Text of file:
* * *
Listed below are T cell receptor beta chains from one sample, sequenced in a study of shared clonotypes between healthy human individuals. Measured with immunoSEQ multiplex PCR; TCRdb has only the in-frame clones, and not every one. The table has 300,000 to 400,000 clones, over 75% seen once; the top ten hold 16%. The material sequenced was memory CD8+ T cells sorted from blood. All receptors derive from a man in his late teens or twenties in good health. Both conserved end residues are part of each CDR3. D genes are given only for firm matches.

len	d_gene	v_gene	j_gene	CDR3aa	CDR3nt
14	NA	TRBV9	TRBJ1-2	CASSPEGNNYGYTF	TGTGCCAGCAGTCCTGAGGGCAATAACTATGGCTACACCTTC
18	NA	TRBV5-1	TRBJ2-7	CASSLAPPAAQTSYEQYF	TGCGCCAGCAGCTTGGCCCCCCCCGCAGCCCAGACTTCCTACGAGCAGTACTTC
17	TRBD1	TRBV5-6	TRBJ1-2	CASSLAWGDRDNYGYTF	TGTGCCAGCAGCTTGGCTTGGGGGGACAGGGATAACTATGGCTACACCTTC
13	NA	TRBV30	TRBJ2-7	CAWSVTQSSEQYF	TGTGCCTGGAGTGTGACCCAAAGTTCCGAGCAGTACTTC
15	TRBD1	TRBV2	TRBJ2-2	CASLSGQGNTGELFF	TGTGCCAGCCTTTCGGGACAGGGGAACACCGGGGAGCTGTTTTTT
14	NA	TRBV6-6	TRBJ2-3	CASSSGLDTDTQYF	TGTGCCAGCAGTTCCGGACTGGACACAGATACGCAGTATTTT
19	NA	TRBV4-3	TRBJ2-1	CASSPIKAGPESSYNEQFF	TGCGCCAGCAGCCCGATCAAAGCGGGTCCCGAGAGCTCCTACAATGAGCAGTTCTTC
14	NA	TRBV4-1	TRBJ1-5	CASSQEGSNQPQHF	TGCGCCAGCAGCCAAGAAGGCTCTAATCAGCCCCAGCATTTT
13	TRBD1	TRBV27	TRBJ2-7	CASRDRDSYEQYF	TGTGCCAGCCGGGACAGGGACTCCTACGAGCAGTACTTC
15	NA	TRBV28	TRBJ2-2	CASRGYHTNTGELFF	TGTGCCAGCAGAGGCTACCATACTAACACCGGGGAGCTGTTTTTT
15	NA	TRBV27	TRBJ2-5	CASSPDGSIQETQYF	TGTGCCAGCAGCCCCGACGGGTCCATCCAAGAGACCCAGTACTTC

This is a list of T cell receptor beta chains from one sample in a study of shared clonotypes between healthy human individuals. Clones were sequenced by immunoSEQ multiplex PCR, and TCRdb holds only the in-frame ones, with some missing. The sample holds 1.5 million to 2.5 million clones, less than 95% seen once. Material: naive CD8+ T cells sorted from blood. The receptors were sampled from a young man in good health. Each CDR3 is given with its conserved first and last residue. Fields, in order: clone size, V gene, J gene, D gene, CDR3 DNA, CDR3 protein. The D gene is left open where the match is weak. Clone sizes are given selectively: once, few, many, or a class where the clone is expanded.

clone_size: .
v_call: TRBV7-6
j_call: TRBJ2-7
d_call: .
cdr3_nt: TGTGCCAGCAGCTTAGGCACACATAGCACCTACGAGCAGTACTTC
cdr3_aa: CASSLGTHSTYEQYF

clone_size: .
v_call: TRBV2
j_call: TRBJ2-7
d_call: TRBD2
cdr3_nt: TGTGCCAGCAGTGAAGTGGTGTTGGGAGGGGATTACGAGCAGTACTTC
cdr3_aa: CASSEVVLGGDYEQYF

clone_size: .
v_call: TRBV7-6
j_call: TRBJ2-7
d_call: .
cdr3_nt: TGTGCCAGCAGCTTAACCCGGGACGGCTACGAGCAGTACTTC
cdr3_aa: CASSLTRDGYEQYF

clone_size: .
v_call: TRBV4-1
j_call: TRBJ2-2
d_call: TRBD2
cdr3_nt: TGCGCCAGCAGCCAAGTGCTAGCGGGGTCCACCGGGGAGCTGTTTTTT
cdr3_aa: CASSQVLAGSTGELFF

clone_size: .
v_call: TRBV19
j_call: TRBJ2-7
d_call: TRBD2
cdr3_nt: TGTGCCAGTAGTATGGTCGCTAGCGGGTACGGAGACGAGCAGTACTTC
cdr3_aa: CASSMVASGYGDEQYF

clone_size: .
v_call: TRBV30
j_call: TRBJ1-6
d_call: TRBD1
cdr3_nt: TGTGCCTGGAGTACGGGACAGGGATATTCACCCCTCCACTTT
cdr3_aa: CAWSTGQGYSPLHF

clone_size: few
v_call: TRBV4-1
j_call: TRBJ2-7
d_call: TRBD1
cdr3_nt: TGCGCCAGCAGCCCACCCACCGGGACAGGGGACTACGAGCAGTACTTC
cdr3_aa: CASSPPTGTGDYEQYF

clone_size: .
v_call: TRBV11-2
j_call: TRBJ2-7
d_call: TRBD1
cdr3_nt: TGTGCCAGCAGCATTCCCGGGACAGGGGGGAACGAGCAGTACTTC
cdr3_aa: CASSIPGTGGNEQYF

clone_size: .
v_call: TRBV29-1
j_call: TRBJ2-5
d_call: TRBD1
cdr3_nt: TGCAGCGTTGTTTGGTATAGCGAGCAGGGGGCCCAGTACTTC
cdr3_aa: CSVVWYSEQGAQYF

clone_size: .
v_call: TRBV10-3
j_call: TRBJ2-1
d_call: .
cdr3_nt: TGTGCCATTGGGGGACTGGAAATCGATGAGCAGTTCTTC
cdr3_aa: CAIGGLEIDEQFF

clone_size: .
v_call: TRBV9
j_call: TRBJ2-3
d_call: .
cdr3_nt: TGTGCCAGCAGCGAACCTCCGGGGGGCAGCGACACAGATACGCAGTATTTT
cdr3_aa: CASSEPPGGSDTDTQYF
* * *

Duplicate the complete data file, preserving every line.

Listed below are T cell receptor beta chains from one sample, sequenced in a study of shared clonotypes between healthy human individuals. Measured with immunoSEQ multiplex PCR; TCRdb has only the in-frame clones, and not every one. The table has 300,000 to 400,000 clones, over 75% seen once; the top ten hold 16%. The material sequenced was memory CD8+ T cells sorted from blood. All receptors derive from a man in his late teens or twenties in good health. Both conserved end residues are part of each CDR3. D genes are given only for firm matches.

len	d_gene	v_gene	j_gene	CDR3aa	CDR3nt
14	NA	TRBV9	TRBJ1-2	CASSPEGNNYGYTF	TGTGCCAGCAGTCCTGAGGGCAATAACTATGGCTACACCTTC
18	NA	TRBV5-1	TRBJ2-7	CASSLAPPAAQTSYEQYF	TGCGCCAGCAGCTTGGCCCCCCCCGCAGCCCAGACTTCCTACGAGCAGTACTTC
17	TRBD1	TRBV5-6	TRBJ1-2	CASSLAWGDRDNYGYTF	TGTGCCAGCAGCTTGGCTTGGGGGGACAGGGATAACTATGGCTACACCTTC
13	NA	TRBV30	TRBJ2-7	CAWSVTQSSEQYF	TGTGCCTGGAGTGTGACCCAAAGTTCCGAGCAGTACTTC
15	TRBD1	TRBV2	TRBJ2-2	CASLSGQGNTGELFF	TGTGCCAGCCTTTCGGGACAGGGGAACACCGGGGAGCTGTTTTTT
14	NA	TRBV6-6	TRBJ2-3	CASSSGLDTDTQYF	TGTGCCAGCAGTTCCGGACTGGACACAGATACGCAGTATTTT
19	NA	TRBV4-3	TRBJ2-1	CASSPIKAGPESSYNEQFF	TGCGCCAGCAGCCCGATCAAAGCGGGTCCCGAGAGCTCCTACAATGAGCAGTTCTTC
14	NA	TRBV4-1	TRBJ1-5	CASSQEGSNQPQHF	TGCGCCAGCAGCCAAGAAGGCTCTAATCAGCCCCAGCATTTT
13	TRBD1	TRBV27	TRBJ2-7	CASRDRDSYEQYF	TGTGCCAGCCGGGACAGGGACTCCTACGAGCAGTACTTC
15	NA	TRBV28	TRBJ2-2	CASRGYHTNTGELFF	TGTGCCAGCAGAGGCTACCATACTAACACCGGGGAGCTGTTTTTT
15	NA	TRBV27	TRBJ2-5	CASSPDGSIQETQYF	TGTGCCAGCAGCCCCGACGGGTCCATCCAAGAGACCCAGTACTTC

This is a list of T cell receptor beta chains from one sample in a study of shared clonotypes between healthy human individuals. Clones were sequenced by immunoSEQ multiplex PCR, and TCRdb holds only the in-frame ones, with some missing. The sample holds 1.5 million to 2.5 million clones, less than 95% seen once. Material: naive CD8+ T cells sorted from blood. The receptors were sampled from a young man in good health. Each CDR3 is given with its conserved first and last residue. Fields, in order: clone size, V gene, J gene, D gene, CDR3 DNA, CDR3 protein. The D gene is left open where the match is weak. Clone sizes are given selectively: once, few, many, or a class where the clone is expanded.

clone_size: .
v_call: TRBV7-6
j_call: TRBJ2-7
d_call: .
cdr3_nt: TGTGCCAGCAGCTTAGGCACACATAGCACCTACGAGCAGTACTTC
cdr3_aa: CASSLGTHSTYEQYF

clone_size: .
v_call: TRBV2
j_call: TRBJ2-7
d_call: TRBD2
cdr3_nt: TGTGCCAGCAGTGAAGTGGTGTTGGGAGGGGATTACGAGCAGTACTTC
cdr3_aa: CASSEVVLGGDYEQYF

clone_size: .
v_call: TRBV7-6
j_call: TRBJ2-7
d_call: .
cdr3_nt: TGTGCCAGCAGCTTAACCCGGGACGGCTACGAGCAGTACTTC
cdr3_aa: CASSLTRDGYEQYF

clone_size: .
v_call: TRBV4-1
j_call: TRBJ2-2
d_call: TRBD2
cdr3_nt: TGCGCCAGCAGCCAAGTGCTAGCGGGGTCCACCGGGGAGCTGTTTTTT
cdr3_aa: CASSQVLAGSTGELFF

clone_size: .
v_call: TRBV19
j_call: TRBJ2-7
d_call: TRBD2
cdr3_nt: TGTGCCAGTAGTATGGTCGCTAGCGGGTACGGAGACGAGCAGTACTTC
cdr3_aa: CASSMVASGYGDEQYF

clone_size: .
v_call: TRBV30
j_call: TRBJ1-6
d_call: TRBD1
cdr3_nt: TGTGCCTGGAGTACGGGACAGGGATATTCACCCCTCCACTTT
cdr3_aa: CAWSTGQGYSPLHF

clone_size: few
v_call: TRBV4-1
j_call: TRBJ2-7
d_call: TRBD1
cdr3_nt: TGCGCCAGCAGCCCACCCACCGGGACAGGGGACTACGAGCAGTACTTC
cdr3_aa: CASSPPTGTGDYEQYF

clone_size: .
v_call: TRBV11-2
j_call: TRBJ2-7
d_call: TRBD1
cdr3_nt: TGTGCCAGCAGCATTCCCGGGACAGGGGGGAACGAGCAGTACTTC
cdr3_aa: CASSIPGTGGNEQYF

clone_size: .
v_call: TRBV29-1
j_call: TRBJ2-5
d_call: TRBD1
cdr3_nt: TGCAGCGTTGTTTGGTATAGCGAGCAGGGGGCCCAGTACTTC
cdr3_aa: CSVVWYSEQGAQYF

clone_size: .
v_call: TRBV10-3
j_call: TRBJ2-1
d_call: .
cdr3_nt: TGTGCCATTGGGGGACTGGAAATCGATGAGCAGTTCTTC
cdr3_aa: CAIGGLEIDEQFF

clone_size: .
v_call: TRBV9
j_call: TRBJ2-3
d_call: .
cdr3_nt: TGTGCCAGCAGCGAACCTCCGGGGGGCAGCGACACAGATACGCAGTATTTT
cdr3_aa: CASSEPPGGSDTDTQYF